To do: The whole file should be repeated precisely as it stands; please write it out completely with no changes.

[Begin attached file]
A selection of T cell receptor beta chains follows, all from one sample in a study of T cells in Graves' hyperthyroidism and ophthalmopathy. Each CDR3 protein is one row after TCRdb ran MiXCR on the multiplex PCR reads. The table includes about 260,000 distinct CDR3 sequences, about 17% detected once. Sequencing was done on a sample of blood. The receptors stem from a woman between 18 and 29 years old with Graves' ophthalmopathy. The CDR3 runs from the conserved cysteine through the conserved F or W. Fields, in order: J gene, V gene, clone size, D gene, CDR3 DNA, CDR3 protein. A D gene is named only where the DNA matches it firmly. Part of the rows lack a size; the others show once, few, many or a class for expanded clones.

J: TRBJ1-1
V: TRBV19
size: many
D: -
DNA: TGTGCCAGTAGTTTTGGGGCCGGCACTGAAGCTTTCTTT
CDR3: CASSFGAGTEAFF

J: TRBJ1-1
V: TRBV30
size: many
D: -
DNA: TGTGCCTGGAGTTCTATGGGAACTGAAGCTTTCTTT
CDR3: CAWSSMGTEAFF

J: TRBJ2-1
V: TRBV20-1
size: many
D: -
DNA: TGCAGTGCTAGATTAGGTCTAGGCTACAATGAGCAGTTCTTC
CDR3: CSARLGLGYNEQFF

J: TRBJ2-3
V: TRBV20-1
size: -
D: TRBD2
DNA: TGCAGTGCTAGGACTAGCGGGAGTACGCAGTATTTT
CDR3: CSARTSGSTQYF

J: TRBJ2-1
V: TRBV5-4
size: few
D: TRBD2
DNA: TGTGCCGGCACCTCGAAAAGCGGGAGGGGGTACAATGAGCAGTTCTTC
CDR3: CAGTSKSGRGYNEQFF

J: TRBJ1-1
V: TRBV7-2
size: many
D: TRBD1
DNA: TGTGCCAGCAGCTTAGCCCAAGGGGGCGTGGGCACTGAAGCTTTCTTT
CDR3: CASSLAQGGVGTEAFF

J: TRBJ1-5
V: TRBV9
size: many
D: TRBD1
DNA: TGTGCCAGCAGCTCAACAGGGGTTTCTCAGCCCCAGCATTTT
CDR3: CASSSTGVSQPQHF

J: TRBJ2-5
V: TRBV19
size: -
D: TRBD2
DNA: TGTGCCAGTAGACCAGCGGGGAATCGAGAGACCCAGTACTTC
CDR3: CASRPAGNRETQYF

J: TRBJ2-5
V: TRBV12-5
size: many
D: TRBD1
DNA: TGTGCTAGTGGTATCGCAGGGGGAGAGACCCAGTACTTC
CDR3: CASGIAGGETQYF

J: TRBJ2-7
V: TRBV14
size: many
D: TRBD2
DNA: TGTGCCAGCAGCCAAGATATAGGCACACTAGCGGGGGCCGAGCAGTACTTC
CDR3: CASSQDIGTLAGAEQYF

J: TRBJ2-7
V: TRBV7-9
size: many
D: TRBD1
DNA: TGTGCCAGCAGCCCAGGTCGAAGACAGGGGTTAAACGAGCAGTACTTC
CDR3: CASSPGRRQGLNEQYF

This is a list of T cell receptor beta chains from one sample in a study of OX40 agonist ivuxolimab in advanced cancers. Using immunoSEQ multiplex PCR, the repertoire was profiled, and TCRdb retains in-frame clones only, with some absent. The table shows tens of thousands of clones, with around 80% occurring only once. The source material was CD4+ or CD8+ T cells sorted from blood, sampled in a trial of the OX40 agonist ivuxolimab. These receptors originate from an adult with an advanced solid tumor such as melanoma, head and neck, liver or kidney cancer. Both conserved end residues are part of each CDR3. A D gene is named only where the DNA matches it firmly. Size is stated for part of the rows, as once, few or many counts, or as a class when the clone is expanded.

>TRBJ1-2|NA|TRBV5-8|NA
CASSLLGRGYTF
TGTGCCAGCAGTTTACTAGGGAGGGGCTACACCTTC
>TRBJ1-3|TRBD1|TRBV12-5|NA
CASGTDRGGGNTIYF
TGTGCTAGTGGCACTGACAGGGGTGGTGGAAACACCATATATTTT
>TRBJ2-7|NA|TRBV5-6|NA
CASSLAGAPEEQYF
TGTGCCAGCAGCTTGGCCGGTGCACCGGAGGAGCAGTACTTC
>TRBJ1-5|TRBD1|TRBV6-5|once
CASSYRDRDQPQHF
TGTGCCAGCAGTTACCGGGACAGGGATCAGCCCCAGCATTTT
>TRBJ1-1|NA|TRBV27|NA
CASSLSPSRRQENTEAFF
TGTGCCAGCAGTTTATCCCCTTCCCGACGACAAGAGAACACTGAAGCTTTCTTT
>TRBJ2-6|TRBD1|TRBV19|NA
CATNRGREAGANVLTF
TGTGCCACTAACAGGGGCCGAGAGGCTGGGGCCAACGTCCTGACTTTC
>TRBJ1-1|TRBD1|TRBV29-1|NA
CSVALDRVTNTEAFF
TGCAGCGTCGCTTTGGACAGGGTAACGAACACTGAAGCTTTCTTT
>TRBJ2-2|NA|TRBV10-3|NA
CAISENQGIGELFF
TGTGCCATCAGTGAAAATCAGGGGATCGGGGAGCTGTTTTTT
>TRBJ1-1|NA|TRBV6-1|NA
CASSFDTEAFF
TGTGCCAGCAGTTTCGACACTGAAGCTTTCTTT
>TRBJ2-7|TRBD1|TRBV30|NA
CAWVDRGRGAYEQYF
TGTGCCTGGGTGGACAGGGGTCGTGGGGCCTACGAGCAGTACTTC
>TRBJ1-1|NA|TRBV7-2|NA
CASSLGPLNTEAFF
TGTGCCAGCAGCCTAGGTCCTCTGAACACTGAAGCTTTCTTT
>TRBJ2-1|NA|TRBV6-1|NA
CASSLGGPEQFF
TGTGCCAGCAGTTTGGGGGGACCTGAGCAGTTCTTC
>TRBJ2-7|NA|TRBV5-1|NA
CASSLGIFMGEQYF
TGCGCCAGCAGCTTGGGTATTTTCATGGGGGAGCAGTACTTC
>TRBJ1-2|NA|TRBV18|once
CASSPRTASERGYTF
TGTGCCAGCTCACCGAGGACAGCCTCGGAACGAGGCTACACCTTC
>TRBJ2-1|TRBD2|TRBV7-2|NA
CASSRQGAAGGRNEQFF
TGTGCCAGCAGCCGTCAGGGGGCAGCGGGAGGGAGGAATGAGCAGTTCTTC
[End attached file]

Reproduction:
A selection of T cell receptor beta chains follows, all from one sample in a study of T cells in Graves' hyperthyroidism and ophthalmopathy. Each CDR3 protein is one row after TCRdb ran MiXCR on the multiplex PCR reads. The table includes about 260,000 distinct CDR3 sequences, about 17% detected once. Sequencing was done on a sample of blood. The receptors stem from a woman between 18 and 29 years old with Graves' ophthalmopathy. The CDR3 runs from the conserved cysteine through the conserved F or W. Fields, in order: J gene, V gene, clone size, D gene, CDR3 DNA, CDR3 protein. A D gene is named only where the DNA matches it firmly. Part of the rows lack a size; the others show once, few, many or a class for expanded clones.

J: TRBJ1-1
V: TRBV19
size: many
D: -
DNA: TGTGCCAGTAGTTTTGGGGCCGGCACTGAAGCTTTCTTT
CDR3: CASSFGAGTEAFF

J: TRBJ1-1
V: TRBV30
size: many
D: -
DNA: TGTGCCTGGAGTTCTATGGGAACTGAAGCTTTCTTT
CDR3: CAWSSMGTEAFF

J: TRBJ2-1
V: TRBV20-1
size: many
D: -
DNA: TGCAGTGCTAGATTAGGTCTAGGCTACAATGAGCAGTTCTTC
CDR3: CSARLGLGYNEQFF

J: TRBJ2-3
V: TRBV20-1
size: -
D: TRBD2
DNA: TGCAGTGCTAGGACTAGCGGGAGTACGCAGTATTTT
CDR3: CSARTSGSTQYF

J: TRBJ2-1
V: TRBV5-4
size: few
D: TRBD2
DNA: TGTGCCGGCACCTCGAAAAGCGGGAGGGGGTACAATGAGCAGTTCTTC
CDR3: CAGTSKSGRGYNEQFF

J: TRBJ1-1
V: TRBV7-2
size: many
D: TRBD1
DNA: TGTGCCAGCAGCTTAGCCCAAGGGGGCGTGGGCACTGAAGCTTTCTTT
CDR3: CASSLAQGGVGTEAFF

J: TRBJ1-5
V: TRBV9
size: many
D: TRBD1
DNA: TGTGCCAGCAGCTCAACAGGGGTTTCTCAGCCCCAGCATTTT
CDR3: CASSSTGVSQPQHF

J: TRBJ2-5
V: TRBV19
size: -
D: TRBD2
DNA: TGTGCCAGTAGACCAGCGGGGAATCGAGAGACCCAGTACTTC
CDR3: CASRPAGNRETQYF

J: TRBJ2-5
V: TRBV12-5
size: many
D: TRBD1
DNA: TGTGCTAGTGGTATCGCAGGGGGAGAGACCCAGTACTTC
CDR3: CASGIAGGETQYF

J: TRBJ2-7
V: TRBV14
size: many
D: TRBD2
DNA: TGTGCCAGCAGCCAAGATATAGGCACACTAGCGGGGGCCGAGCAGTACTTC
CDR3: CASSQDIGTLAGAEQYF

J: TRBJ2-7
V: TRBV7-9
size: many
D: TRBD1
DNA: TGTGCCAGCAGCCCAGGTCGAAGACAGGGGTTAAACGAGCAGTACTTC
CDR3: CASSPGRRQGLNEQYF

This is a list of T cell receptor beta chains from one sample in a study of OX40 agonist ivuxolimab in advanced cancers. Using immunoSEQ multiplex PCR, the repertoire was profiled, and TCRdb retains in-frame clones only, with some absent. The table shows tens of thousands of clones, with around 80% occurring only once. The source material was CD4+ or CD8+ T cells sorted from blood, sampled in a trial of the OX40 agonist ivuxolimab. These receptors originate from an adult with an advanced solid tumor such as melanoma, head and neck, liver or kidney cancer. Both conserved end residues are part of each CDR3. A D gene is named only where the DNA matches it firmly. Size is stated for part of the rows, as once, few or many counts, or as a class when the clone is expanded.

>TRBJ1-2|NA|TRBV5-8|NA
CASSLLGRGYTF
TGTGCCAGCAGTTTACTAGGGAGGGGCTACACCTTC
>TRBJ1-3|TRBD1|TRBV12-5|NA
CASGTDRGGGNTIYF
TGTGCTAGTGGCACTGACAGGGGTGGTGGAAACACCATATATTTT
>TRBJ2-7|NA|TRBV5-6|NA
CASSLAGAPEEQYF
TGTGCCAGCAGCTTGGCCGGTGCACCGGAGGAGCAGTACTTC
>TRBJ1-5|TRBD1|TRBV6-5|once
CASSYRDRDQPQHF
TGTGCCAGCAGTTACCGGGACAGGGATCAGCCCCAGCATTTT
>TRBJ1-1|NA|TRBV27|NA
CASSLSPSRRQENTEAFF
TGTGCCAGCAGTTTATCCCCTTCCCGACGACAAGAGAACACTGAAGCTTTCTTT
>TRBJ2-6|TRBD1|TRBV19|NA
CATNRGREAGANVLTF
TGTGCCACTAACAGGGGCCGAGAGGCTGGGGCCAACGTCCTGACTTTC
>TRBJ1-1|TRBD1|TRBV29-1|NA
CSVALDRVTNTEAFF
TGCAGCGTCGCTTTGGACAGGGTAACGAACACTGAAGCTTTCTTT
>TRBJ2-2|NA|TRBV10-3|NA
CAISENQGIGELFF
TGTGCCATCAGTGAAAATCAGGGGATCGGGGAGCTGTTTTTT
>TRBJ1-1|NA|TRBV6-1|NA
CASSFDTEAFF
TGTGCCAGCAGTTTCGACACTGAAGCTTTCTTT
>TRBJ2-7|TRBD1|TRBV30|NA
CAWVDRGRGAYEQYF
TGTGCCTGGGTGGACAGGGGTCGTGGGGCCTACGAGCAGTACTTC
>TRBJ1-1|NA|TRBV7-2|NA
CASSLGPLNTEAFF
TGTGCCAGCAGCCTAGGTCCTCTGAACACTGAAGCTTTCTTT
>TRBJ2-1|NA|TRBV6-1|NA
CASSLGGPEQFF
TGTGCCAGCAGTTTGGGGGGACCTGAGCAGTTCTTC
>TRBJ2-7|NA|TRBV5-1|NA
CASSLGIFMGEQYF
TGCGCCAGCAGCTTGGGTATTTTCATGGGGGAGCAGTACTTC
>TRBJ1-2|NA|TRBV18|once
CASSPRTASERGYTF
TGTGCCAGCTCACCGAGGACAGCCTCGGAACGAGGCTACACCTTC
>TRBJ2-1|TRBD2|TRBV7-2|NA
CASSRQGAAGGRNEQFF
TGTGCCAGCAGCCGTCAGGGGGCAGCGGGAGGGAGGAATGAGCAGTTCTTC